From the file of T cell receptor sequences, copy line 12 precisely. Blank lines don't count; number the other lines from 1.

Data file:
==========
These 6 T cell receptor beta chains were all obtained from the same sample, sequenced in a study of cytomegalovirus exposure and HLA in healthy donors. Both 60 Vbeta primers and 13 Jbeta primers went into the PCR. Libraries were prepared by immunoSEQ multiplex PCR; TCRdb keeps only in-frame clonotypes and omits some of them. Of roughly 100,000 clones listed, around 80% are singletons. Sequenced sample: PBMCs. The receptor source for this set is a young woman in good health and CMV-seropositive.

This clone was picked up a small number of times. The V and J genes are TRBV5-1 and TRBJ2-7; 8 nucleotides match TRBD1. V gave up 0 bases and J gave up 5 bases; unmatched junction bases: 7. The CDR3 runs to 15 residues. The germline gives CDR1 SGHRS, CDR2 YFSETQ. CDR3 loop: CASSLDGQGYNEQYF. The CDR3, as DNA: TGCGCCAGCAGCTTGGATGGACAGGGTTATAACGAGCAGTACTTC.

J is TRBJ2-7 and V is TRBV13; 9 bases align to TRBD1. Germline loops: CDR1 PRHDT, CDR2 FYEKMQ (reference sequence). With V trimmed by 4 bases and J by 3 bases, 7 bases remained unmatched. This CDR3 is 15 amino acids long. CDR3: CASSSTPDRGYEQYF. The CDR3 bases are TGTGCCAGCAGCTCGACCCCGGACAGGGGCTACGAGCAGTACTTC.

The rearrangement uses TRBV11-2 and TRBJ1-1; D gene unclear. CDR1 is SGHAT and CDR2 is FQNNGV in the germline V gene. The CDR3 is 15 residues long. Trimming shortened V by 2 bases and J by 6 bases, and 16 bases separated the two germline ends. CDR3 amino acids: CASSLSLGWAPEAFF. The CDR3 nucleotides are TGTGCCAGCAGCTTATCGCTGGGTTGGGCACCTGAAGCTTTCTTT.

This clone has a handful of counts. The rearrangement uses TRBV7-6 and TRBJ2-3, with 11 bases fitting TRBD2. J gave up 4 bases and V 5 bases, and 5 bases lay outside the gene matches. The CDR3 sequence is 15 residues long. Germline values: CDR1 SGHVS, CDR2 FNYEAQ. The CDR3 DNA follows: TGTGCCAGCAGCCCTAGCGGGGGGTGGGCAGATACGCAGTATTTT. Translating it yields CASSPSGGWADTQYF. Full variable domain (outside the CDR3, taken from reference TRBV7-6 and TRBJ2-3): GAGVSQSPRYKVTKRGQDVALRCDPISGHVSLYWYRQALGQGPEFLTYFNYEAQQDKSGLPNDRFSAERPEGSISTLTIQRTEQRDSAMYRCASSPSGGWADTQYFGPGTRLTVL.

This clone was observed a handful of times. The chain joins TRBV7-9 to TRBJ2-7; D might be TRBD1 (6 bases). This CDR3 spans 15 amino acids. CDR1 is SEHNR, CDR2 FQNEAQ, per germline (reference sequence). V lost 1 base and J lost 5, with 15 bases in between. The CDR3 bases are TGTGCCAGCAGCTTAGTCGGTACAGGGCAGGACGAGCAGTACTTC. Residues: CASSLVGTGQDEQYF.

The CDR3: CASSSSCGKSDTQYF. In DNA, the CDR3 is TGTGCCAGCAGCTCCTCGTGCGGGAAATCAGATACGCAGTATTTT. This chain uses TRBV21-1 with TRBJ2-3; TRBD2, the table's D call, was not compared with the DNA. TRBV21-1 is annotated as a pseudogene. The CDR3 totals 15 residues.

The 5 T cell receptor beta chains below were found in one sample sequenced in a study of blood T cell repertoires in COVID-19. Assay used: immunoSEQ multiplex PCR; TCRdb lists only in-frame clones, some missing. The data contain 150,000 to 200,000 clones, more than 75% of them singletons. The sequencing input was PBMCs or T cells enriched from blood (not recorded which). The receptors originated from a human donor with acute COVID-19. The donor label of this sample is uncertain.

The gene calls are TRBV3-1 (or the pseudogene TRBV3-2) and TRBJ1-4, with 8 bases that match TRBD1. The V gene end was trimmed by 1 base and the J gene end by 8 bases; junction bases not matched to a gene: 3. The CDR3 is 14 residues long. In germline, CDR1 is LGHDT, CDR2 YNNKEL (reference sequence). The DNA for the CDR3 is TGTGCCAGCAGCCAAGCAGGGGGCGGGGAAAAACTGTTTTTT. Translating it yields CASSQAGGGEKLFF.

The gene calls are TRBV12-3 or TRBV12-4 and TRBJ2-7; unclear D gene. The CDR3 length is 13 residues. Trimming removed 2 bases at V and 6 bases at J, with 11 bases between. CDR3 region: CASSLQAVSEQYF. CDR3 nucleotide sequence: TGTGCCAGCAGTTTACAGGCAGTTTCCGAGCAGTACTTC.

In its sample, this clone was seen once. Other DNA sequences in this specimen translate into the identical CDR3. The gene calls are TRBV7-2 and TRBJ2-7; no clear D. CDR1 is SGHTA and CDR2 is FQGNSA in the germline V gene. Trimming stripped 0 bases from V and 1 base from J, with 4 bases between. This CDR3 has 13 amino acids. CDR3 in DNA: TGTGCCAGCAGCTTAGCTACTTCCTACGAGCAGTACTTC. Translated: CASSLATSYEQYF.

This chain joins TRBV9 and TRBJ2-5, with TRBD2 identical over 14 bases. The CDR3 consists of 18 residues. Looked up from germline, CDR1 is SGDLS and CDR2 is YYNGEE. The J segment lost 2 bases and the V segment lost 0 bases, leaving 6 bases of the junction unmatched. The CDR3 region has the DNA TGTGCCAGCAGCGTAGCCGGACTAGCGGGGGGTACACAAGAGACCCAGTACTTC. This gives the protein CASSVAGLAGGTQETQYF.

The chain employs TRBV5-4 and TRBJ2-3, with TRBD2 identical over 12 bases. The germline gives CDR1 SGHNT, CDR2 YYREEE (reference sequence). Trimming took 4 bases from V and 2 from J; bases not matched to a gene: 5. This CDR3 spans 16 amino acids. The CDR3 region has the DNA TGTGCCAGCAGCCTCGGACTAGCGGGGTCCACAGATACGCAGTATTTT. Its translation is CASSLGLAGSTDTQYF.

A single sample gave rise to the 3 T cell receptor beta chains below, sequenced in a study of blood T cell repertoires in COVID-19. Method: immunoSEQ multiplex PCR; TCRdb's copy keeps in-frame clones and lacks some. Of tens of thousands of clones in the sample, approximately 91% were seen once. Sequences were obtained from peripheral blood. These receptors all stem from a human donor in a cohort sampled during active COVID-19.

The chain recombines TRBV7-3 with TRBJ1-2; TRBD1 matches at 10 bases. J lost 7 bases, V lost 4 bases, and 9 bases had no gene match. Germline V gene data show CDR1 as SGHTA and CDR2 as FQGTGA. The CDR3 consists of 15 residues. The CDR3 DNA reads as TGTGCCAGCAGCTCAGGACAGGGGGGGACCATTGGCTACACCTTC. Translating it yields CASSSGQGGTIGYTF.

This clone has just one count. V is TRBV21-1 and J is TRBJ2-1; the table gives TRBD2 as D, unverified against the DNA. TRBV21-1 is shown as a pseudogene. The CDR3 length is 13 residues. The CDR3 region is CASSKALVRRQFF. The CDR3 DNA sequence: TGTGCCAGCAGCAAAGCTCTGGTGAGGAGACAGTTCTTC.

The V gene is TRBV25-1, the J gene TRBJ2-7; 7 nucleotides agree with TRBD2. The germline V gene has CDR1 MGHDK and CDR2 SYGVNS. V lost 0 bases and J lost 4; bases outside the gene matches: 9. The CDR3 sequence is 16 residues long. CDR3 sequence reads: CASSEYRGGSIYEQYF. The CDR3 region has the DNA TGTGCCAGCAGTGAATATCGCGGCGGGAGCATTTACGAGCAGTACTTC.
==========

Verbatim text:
This chain joins TRBV9 and TRBJ2-5, with TRBD2 identical over 14 bases. The CDR3 consists of 18 residues. Looked up from germline, CDR1 is SGDLS and CDR2 is YYNGEE. The J segment lost 2 bases and the V segment lost 0 bases, leaving 6 bases of the junction unmatched. The CDR3 region has the DNA TGTGCCAGCAGCGTAGCCGGACTAGCGGGGGGTACACAAGAGACCCAGTACTTC. This gives the protein CASSVAGLAGGTQETQYF.